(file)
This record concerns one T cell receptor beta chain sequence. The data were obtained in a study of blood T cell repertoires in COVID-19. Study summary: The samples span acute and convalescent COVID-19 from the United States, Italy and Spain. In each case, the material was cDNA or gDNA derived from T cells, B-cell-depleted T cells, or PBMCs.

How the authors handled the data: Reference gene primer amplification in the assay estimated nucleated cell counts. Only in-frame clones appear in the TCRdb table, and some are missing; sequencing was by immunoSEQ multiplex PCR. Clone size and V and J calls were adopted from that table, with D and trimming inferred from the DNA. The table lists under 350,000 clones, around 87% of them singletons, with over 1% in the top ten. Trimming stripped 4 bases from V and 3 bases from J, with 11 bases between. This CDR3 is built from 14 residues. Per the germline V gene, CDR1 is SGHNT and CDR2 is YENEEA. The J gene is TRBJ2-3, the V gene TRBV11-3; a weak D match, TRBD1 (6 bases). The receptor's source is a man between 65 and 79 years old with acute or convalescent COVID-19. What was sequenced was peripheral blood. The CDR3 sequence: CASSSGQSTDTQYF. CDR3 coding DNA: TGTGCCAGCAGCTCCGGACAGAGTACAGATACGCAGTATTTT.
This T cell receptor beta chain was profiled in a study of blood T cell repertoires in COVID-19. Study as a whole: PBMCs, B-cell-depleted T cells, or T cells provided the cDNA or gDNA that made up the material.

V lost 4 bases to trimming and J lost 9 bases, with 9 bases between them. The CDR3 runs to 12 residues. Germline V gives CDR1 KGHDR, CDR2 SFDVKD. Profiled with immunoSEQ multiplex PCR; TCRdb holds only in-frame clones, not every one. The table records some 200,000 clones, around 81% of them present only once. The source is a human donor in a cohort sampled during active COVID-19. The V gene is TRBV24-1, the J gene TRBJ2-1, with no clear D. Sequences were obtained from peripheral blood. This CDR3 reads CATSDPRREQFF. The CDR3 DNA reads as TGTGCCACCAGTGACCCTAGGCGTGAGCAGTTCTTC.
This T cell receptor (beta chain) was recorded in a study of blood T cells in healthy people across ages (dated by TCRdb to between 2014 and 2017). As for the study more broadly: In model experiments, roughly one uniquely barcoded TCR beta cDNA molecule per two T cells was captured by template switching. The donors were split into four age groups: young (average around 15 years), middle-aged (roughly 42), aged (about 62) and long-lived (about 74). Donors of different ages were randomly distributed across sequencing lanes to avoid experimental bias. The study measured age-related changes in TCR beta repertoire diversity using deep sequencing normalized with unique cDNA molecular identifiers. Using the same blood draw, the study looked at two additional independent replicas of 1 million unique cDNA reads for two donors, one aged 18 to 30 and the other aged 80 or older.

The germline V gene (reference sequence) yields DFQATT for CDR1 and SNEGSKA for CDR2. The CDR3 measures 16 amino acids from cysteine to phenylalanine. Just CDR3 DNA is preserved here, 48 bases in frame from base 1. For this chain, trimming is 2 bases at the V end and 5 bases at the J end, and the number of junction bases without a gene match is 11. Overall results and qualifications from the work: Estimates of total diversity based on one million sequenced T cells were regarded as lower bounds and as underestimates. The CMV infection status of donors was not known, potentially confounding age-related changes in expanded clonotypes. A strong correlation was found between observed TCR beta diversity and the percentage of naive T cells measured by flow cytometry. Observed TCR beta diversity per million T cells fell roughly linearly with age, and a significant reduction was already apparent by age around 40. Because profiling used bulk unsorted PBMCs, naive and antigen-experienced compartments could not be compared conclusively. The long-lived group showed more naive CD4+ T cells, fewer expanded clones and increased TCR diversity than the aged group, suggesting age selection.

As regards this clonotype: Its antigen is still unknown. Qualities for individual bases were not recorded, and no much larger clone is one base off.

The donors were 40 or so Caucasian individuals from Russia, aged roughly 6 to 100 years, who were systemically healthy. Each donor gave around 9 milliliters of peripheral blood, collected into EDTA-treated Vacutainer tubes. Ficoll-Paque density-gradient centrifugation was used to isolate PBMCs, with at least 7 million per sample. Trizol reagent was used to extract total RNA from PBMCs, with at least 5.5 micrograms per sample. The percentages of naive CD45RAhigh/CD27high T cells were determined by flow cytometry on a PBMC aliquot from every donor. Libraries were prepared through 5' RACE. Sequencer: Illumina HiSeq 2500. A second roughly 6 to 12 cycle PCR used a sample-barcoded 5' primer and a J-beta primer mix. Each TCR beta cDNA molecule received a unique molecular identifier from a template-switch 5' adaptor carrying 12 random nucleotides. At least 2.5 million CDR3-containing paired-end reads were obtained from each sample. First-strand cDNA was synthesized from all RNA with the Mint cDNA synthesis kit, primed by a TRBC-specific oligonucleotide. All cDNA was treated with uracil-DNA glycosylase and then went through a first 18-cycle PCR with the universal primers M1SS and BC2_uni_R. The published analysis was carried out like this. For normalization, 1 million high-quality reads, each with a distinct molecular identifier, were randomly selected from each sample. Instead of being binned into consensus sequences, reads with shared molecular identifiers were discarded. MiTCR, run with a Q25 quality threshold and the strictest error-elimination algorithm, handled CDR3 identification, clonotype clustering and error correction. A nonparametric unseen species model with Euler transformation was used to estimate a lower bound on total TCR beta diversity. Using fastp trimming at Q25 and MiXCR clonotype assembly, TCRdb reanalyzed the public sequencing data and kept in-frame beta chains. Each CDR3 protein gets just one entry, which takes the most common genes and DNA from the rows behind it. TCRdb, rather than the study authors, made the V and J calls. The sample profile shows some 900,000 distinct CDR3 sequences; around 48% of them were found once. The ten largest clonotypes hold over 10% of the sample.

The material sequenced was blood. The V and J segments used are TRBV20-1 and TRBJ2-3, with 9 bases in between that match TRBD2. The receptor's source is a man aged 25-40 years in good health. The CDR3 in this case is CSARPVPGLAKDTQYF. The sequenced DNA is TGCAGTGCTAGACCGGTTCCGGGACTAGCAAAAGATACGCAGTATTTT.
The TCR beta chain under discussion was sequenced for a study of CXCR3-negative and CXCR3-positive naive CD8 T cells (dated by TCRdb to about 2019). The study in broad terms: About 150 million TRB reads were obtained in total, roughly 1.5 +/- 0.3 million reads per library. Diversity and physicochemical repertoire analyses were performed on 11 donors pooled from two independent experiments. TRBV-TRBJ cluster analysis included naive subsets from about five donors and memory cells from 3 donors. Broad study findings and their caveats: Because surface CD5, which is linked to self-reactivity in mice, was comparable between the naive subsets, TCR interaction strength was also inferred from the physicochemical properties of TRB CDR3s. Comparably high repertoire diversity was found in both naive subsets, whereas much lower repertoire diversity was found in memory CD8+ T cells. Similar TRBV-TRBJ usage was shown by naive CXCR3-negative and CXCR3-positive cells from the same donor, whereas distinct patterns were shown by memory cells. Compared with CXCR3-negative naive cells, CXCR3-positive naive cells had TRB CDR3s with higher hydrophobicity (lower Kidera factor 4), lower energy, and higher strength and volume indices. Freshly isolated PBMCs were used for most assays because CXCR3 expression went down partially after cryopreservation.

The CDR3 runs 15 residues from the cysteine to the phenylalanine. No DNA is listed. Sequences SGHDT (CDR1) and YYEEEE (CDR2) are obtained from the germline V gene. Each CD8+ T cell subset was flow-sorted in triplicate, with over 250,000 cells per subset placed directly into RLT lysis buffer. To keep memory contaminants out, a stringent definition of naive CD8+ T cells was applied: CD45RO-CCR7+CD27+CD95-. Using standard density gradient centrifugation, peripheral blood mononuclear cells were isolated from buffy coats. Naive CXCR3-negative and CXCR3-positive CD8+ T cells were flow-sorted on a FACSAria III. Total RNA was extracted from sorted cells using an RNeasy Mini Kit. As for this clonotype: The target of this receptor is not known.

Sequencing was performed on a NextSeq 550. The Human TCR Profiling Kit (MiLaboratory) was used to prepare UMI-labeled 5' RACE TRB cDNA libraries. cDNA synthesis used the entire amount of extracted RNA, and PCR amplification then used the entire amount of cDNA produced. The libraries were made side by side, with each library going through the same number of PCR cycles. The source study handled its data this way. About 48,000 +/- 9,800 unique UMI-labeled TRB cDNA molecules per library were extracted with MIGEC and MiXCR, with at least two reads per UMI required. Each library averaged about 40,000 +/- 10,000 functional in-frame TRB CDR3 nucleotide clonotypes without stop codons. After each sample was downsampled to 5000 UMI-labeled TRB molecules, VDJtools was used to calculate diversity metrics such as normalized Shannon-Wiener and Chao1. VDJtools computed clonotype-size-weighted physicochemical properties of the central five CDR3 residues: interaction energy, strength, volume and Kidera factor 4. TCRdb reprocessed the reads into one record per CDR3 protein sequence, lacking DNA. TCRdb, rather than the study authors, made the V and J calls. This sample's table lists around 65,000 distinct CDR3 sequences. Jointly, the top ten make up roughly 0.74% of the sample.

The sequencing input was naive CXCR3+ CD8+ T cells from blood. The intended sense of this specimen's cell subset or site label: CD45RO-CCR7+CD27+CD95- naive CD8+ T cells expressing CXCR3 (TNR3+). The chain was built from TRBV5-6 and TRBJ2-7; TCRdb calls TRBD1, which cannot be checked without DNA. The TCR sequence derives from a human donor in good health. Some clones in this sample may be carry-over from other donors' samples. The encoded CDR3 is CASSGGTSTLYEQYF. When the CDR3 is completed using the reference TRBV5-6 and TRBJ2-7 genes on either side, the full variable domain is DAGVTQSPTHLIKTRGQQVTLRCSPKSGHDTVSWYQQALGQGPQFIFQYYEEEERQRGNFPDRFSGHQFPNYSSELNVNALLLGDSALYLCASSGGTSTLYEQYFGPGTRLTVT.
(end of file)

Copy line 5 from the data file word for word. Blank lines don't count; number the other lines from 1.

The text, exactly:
This T cell receptor (beta chain) was recorded in a study of blood T cells in healthy people across ages (dated by TCRdb to between 2014 and 2017). As for the study more broadly: In model experiments, roughly one uniquely barcoded TCR beta cDNA molecule per two T cells was captured by template switching. The donors were split into four age groups: young (average around 15 years), middle-aged (roughly 42), aged (about 62) and long-lived (about 74). Donors of different ages were randomly distributed across sequencing lanes to avoid experimental bias. The study measured age-related changes in TCR beta repertoire diversity using deep sequencing normalized with unique cDNA molecular identifiers. Using the same blood draw, the study looked at two additional independent replicas of 1 million unique cDNA reads for two donors, one aged 18 to 30 and the other aged 80 or older.